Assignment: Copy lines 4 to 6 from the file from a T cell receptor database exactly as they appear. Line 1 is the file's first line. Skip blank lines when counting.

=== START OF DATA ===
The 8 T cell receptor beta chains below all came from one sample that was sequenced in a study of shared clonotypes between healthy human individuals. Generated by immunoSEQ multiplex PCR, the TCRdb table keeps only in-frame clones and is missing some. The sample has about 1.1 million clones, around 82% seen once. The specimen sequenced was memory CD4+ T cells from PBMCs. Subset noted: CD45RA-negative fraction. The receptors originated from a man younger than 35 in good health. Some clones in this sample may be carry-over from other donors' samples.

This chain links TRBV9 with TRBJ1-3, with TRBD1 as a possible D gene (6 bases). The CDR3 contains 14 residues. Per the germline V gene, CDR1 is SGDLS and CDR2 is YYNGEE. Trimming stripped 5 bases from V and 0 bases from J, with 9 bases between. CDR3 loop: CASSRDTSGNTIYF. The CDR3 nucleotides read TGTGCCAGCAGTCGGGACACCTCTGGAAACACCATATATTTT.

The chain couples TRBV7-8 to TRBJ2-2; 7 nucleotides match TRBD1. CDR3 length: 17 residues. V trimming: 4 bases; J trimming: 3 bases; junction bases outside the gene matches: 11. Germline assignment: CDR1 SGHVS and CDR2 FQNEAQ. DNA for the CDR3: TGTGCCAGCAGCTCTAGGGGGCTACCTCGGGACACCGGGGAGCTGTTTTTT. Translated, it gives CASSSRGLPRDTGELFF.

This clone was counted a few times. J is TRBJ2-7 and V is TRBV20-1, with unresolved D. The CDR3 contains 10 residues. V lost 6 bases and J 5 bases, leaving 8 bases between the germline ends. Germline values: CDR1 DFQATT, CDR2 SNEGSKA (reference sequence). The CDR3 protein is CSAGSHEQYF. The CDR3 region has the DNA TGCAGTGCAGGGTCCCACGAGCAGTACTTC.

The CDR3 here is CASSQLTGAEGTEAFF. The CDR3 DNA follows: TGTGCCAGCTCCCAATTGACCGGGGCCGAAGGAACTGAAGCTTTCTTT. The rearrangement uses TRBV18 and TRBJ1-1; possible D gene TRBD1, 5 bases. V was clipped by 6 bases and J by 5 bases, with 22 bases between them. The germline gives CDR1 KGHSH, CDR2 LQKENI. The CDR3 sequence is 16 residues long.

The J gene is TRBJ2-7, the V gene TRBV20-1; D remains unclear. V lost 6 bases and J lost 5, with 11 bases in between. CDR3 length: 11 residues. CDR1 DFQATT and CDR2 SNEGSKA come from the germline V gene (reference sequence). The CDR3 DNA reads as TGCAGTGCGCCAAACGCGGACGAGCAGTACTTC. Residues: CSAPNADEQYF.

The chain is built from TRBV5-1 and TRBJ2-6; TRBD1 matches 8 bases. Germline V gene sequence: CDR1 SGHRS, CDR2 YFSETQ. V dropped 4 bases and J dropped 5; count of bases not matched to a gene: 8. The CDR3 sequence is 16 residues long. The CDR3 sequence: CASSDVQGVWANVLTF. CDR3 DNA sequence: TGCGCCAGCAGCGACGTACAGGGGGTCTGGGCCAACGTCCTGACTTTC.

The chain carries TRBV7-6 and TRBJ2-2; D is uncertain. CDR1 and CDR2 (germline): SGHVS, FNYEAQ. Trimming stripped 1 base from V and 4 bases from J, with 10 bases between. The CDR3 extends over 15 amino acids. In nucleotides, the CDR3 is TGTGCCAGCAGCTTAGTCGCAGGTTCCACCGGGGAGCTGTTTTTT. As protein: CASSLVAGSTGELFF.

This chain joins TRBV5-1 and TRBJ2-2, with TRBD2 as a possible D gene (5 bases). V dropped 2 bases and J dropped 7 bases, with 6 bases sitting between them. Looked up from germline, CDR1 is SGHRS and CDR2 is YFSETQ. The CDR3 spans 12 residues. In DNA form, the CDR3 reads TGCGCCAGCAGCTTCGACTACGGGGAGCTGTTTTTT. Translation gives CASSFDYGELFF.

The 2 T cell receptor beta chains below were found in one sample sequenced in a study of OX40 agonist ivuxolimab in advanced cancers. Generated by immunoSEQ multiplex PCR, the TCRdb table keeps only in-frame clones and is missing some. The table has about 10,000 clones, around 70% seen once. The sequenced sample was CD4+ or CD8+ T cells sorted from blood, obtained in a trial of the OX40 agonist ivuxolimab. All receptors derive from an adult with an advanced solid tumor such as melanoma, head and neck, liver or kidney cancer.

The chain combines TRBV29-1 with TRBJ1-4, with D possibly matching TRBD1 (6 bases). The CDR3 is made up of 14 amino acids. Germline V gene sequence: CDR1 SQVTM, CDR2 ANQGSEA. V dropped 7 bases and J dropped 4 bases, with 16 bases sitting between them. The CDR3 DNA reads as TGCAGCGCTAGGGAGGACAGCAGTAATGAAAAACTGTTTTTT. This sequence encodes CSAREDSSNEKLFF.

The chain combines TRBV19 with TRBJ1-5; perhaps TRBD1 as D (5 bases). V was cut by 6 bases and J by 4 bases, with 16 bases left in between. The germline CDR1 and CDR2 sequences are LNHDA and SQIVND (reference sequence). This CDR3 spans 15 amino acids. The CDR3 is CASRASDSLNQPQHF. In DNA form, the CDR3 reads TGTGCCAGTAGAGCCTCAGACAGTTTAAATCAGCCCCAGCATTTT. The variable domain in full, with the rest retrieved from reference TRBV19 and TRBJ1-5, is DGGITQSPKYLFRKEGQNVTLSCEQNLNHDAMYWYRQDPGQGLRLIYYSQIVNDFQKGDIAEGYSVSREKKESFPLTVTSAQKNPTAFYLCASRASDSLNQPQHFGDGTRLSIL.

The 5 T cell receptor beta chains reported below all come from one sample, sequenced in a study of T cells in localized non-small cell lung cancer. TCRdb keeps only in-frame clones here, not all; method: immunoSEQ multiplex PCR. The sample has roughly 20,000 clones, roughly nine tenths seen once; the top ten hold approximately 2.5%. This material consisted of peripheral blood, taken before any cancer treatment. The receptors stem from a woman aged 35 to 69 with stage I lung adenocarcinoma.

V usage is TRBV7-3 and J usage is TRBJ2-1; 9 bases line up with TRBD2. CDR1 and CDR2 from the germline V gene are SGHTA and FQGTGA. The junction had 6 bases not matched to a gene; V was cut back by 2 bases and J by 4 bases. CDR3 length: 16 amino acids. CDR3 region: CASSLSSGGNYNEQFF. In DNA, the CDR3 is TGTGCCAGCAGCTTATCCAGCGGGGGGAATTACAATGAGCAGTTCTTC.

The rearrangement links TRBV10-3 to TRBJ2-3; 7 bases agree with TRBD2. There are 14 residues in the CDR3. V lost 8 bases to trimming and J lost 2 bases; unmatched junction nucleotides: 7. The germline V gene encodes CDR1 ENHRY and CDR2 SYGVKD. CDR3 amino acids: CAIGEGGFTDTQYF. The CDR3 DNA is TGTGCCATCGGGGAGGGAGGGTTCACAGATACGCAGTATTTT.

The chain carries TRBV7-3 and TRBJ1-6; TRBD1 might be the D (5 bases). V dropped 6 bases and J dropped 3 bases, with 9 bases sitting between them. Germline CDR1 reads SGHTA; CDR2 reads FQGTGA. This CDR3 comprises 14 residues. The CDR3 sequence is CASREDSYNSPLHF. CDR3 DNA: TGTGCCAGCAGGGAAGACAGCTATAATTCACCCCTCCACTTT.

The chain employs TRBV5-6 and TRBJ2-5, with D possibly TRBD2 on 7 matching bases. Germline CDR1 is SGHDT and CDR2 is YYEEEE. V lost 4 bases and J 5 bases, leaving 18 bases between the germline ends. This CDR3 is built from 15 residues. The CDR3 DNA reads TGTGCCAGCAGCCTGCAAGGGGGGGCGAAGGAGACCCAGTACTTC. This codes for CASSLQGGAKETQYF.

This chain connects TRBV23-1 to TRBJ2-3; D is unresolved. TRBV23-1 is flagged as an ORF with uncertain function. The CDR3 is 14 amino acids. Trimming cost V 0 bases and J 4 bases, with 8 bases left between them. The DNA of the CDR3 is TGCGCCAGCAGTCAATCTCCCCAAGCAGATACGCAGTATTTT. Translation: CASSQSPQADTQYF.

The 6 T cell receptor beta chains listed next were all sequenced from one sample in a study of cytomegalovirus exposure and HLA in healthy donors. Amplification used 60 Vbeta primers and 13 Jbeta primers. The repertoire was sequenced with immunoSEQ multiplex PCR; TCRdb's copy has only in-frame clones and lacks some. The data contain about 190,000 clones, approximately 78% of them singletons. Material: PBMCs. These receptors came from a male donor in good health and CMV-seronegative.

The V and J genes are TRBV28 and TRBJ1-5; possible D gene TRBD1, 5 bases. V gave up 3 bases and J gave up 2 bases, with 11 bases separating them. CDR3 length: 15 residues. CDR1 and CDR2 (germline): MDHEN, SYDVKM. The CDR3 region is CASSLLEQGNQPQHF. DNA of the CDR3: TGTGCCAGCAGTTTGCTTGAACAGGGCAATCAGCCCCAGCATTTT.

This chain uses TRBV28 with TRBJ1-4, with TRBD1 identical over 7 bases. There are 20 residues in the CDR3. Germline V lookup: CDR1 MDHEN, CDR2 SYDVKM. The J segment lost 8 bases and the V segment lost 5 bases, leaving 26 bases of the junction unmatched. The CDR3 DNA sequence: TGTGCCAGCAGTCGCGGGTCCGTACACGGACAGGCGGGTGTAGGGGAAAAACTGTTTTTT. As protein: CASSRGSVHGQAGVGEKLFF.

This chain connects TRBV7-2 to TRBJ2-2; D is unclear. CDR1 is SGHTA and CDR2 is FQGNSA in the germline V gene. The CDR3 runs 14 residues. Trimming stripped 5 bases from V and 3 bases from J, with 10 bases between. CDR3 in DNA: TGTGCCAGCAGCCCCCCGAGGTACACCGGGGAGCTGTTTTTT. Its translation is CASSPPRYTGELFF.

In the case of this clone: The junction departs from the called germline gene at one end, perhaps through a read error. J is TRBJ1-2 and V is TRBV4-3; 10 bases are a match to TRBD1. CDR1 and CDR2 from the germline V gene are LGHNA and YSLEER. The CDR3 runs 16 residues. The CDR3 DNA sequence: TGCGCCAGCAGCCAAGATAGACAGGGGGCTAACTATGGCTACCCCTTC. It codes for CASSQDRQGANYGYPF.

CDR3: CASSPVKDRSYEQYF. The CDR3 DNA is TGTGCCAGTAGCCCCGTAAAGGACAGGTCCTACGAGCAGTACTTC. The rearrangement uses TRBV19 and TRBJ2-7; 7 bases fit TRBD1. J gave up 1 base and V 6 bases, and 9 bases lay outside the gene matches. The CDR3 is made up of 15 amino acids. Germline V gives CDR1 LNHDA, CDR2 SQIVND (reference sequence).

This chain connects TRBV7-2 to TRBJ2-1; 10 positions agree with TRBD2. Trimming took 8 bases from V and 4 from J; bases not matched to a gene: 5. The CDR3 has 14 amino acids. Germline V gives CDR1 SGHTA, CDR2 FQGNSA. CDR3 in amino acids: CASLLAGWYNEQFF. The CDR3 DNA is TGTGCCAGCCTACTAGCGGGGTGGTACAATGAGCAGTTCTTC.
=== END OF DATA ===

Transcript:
This clone was counted a few times. J is TRBJ2-7 and V is TRBV20-1, with unresolved D. The CDR3 contains 10 residues. V lost 6 bases and J 5 bases, leaving 8 bases between the germline ends. Germline values: CDR1 DFQATT, CDR2 SNEGSKA (reference sequence). The CDR3 protein is CSAGSHEQYF. The CDR3 region has the DNA TGCAGTGCAGGGTCCCACGAGCAGTACTTC.

The CDR3 here is CASSQLTGAEGTEAFF. The CDR3 DNA follows: TGTGCCAGCTCCCAATTGACCGGGGCCGAAGGAACTGAAGCTTTCTTT. The rearrangement uses TRBV18 and TRBJ1-1; possible D gene TRBD1, 5 bases. V was clipped by 6 bases and J by 5 bases, with 22 bases between them. The germline gives CDR1 KGHSH, CDR2 LQKENI. The CDR3 sequence is 16 residues long.

The J gene is TRBJ2-7, the V gene TRBV20-1; D remains unclear. V lost 6 bases and J lost 5, with 11 bases in between. CDR3 length: 11 residues. CDR1 DFQATT and CDR2 SNEGSKA come from the germline V gene (reference sequence). The CDR3 DNA reads as TGCAGTGCGCCAAACGCGGACGAGCAGTACTTC. Residues: CSAPNADEQYF.